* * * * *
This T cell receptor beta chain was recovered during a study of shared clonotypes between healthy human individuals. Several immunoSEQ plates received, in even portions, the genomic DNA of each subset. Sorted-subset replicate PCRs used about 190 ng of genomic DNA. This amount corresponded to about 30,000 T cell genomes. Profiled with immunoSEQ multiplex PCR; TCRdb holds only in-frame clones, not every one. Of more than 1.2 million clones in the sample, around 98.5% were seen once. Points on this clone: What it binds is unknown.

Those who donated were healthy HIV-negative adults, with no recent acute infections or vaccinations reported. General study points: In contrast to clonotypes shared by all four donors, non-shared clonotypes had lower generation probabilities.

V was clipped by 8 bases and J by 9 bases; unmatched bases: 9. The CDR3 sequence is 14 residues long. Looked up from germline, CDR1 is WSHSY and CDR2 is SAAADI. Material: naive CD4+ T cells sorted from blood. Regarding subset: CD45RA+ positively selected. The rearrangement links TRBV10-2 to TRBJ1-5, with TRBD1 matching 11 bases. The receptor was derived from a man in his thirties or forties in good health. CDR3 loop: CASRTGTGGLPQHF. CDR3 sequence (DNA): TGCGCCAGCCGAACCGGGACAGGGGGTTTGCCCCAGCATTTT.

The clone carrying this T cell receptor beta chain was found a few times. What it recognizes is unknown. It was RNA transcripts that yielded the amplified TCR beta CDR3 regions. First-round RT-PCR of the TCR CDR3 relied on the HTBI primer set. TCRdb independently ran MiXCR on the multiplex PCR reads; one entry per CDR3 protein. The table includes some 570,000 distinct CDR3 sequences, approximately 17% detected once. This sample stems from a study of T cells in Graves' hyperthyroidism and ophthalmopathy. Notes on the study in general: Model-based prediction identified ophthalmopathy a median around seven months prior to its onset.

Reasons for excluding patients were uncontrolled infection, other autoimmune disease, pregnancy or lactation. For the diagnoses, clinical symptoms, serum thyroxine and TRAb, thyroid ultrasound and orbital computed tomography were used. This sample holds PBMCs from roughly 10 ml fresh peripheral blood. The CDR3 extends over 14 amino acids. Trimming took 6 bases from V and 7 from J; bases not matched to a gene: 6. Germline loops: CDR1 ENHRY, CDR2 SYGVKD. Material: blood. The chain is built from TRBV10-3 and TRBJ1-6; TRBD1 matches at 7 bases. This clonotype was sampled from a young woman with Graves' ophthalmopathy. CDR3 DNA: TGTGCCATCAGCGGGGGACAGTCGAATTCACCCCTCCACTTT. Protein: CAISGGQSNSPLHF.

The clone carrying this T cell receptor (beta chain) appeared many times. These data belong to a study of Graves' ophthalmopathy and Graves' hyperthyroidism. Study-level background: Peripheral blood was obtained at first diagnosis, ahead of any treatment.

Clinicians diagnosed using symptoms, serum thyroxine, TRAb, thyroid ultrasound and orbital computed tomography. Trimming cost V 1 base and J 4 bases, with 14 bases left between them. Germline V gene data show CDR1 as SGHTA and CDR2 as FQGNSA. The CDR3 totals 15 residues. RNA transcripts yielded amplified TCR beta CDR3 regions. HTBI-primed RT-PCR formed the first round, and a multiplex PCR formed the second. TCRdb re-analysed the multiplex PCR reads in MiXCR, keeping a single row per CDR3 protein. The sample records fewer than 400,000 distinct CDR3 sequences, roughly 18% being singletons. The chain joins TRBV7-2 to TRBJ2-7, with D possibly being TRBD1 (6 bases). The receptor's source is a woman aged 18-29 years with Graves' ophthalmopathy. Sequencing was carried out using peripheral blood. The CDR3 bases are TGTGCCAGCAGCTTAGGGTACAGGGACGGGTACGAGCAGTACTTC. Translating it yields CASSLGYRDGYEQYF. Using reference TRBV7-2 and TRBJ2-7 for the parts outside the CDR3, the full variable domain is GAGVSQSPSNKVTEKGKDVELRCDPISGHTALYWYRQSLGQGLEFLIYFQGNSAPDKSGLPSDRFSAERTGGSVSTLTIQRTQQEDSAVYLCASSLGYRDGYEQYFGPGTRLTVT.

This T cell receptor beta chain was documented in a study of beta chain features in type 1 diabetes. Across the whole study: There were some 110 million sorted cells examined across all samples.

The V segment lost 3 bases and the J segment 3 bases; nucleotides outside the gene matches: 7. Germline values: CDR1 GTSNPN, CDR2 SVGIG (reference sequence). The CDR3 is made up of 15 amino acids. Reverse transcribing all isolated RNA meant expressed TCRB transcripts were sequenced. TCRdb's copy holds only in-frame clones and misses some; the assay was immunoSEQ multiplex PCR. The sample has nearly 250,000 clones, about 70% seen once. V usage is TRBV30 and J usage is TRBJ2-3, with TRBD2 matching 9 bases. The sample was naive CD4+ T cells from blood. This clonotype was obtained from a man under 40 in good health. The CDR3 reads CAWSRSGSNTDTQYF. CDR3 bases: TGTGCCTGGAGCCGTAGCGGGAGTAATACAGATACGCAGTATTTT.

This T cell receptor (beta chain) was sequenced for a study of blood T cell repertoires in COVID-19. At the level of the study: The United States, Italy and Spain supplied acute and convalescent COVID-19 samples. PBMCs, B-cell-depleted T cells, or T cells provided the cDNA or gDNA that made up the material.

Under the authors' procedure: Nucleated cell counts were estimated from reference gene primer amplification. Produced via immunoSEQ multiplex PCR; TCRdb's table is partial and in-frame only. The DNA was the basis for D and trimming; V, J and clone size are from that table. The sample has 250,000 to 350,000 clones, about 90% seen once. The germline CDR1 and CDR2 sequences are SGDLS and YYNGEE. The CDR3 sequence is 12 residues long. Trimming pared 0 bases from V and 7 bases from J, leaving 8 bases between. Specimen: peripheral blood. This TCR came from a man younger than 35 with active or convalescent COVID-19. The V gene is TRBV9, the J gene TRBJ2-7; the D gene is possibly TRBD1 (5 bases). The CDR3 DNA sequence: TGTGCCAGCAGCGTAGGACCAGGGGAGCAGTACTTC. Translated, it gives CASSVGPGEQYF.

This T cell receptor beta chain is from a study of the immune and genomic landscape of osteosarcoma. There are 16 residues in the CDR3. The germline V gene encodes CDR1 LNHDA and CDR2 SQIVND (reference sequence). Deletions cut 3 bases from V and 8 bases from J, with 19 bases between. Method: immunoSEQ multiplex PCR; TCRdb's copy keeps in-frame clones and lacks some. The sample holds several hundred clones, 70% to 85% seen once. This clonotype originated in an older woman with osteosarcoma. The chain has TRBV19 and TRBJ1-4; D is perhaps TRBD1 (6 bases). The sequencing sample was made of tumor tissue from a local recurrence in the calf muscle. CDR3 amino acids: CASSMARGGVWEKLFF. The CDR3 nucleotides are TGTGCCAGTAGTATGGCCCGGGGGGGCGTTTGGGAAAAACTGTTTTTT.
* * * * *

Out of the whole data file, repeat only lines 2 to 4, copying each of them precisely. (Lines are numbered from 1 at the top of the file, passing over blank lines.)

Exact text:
Those who donated were healthy HIV-negative adults, with no recent acute infections or vaccinations reported. General study points: In contrast to clonotypes shared by all four donors, non-shared clonotypes had lower generation probabilities.

V was clipped by 8 bases and J by 9 bases; unmatched bases: 9. The CDR3 sequence is 14 residues long. Looked up from germline, CDR1 is WSHSY and CDR2 is SAAADI. Material: naive CD4+ T cells sorted from blood. Regarding subset: CD45RA+ positively selected. The rearrangement links TRBV10-2 to TRBJ1-5, with TRBD1 matching 11 bases. The receptor was derived from a man in his thirties or forties in good health. CDR3 loop: CASRTGTGGLPQHF. CDR3 sequence (DNA): TGCGCCAGCCGAACCGGGACAGGGGGTTTGCCCCAGCATTTT.

The clone carrying this T cell receptor beta chain was found a few times. What it recognizes is unknown. It was RNA transcripts that yielded the amplified TCR beta CDR3 regions. First-round RT-PCR of the TCR CDR3 relied on the HTBI primer set. TCRdb independently ran MiXCR on the multiplex PCR reads; one entry per CDR3 protein. The table includes some 570,000 distinct CDR3 sequences, approximately 17% detected once. This sample stems from a study of T cells in Graves' hyperthyroidism and ophthalmopathy. Notes on the study in general: Model-based prediction identified ophthalmopathy a median around seven months prior to its onset.